Source: Hoopla

Rating: ***


2019 Blogging A to Z Challenge – Documentary Films, Part II

A: Amy
B: Being Elmo
C: Central Park Five
D: Dear Mr. Watterson
E: The Endless Summer
F: F for Fake
G: Grey Gardens
H: High School
I: Ida B. Wells: A Passion for Justice
J: Jiro Dreams of Sushi
K: Kon-Tiki
L: The Last Waltz
M: Man With a Movie Camera
N: Nanook of the North
O: Obit.
P: Pelotero
Q: Quest: A Portrait of an American Family
R: Restless Creature: Wendy Whelan

If you want to read more, check out my previous Blogging A to Z Challenges:

And dig deep into Panorama of the Mountains, by checking out my:

And, if you like Doctor Who, I have a whole ‘nother blog where I review Doctor Who stories across media: Epic Mandates.

Movie Review: Restless Creature: Wendy Whelan (2016) #atozchallenge


This is my entry for “R” in the Blogging A to Z Challenge. Throughout April I will be watching and reviewing a documentary movie from A to Z. Previous ”R” documentaries I’ve reviewed include Rape of Europa.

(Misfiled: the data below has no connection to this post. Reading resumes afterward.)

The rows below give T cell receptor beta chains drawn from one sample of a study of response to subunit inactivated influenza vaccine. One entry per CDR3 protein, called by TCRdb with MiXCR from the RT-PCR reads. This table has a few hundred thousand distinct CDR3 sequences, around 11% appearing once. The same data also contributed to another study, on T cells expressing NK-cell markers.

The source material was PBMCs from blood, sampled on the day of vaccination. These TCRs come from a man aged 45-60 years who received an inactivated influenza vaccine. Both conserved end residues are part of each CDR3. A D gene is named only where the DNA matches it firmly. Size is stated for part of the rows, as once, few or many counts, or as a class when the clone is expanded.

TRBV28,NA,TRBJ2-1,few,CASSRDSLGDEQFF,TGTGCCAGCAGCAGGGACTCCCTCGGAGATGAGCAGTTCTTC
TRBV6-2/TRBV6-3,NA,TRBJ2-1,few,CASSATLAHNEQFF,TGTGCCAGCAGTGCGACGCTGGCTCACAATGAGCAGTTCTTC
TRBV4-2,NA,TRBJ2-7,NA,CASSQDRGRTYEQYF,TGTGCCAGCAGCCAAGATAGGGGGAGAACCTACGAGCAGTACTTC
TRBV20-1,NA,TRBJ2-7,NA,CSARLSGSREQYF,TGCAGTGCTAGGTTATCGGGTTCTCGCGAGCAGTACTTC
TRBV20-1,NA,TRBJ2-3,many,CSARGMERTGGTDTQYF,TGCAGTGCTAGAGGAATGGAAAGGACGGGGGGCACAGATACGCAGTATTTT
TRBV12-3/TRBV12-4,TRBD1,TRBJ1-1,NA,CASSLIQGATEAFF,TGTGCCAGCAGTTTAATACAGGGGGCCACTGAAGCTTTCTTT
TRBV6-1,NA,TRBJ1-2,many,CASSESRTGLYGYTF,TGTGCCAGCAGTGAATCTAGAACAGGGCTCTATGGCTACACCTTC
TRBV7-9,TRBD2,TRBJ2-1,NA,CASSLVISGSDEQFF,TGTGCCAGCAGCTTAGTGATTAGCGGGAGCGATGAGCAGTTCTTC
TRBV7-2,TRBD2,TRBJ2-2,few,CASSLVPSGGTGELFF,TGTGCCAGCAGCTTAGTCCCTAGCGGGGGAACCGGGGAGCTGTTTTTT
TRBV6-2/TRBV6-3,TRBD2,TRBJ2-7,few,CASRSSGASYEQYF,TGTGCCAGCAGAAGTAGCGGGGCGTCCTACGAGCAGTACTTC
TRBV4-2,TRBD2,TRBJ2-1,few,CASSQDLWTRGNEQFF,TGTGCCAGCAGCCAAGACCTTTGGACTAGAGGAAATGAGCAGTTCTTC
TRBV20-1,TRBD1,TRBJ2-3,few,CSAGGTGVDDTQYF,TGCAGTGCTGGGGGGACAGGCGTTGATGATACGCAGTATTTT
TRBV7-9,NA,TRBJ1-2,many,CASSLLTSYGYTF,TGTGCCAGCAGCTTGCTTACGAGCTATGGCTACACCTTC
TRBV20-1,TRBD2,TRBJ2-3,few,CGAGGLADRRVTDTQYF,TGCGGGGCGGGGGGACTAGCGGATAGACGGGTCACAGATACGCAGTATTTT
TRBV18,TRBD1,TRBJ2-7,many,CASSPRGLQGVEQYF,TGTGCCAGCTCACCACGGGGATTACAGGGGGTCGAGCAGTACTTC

TitleRestless Creature: Wendy Whelan
Release Date: October 9, 2016
Director: Linda Saffire and Adam Schlesinger
Production Company: Abramorama
Summary/Review:

I don’t know much about ballet but it’s something I’m interested in learning more about. The subject of this documentary, Wendy Whelan, is considered one of the top dancers of generation during her 30 years with the New York City Ballet.  This film captures the end of those 30 years.

Whelan had remarkable durability, avoiding the injuries that plague many dancers until her mid-40s.  At the start of this film, she’s getting surgery on her hip injury and then beginning her recovery.  Her anxiety about being away from the stage is palpable, especially as rumors spread that she’s already retired.  Her physical therapist actually has to pull her out of a ballet class to keep her from aggravating her injury.  Whelan’s commitment to physical therapy and dance rehearsal show that she is definitely a “restless creature.”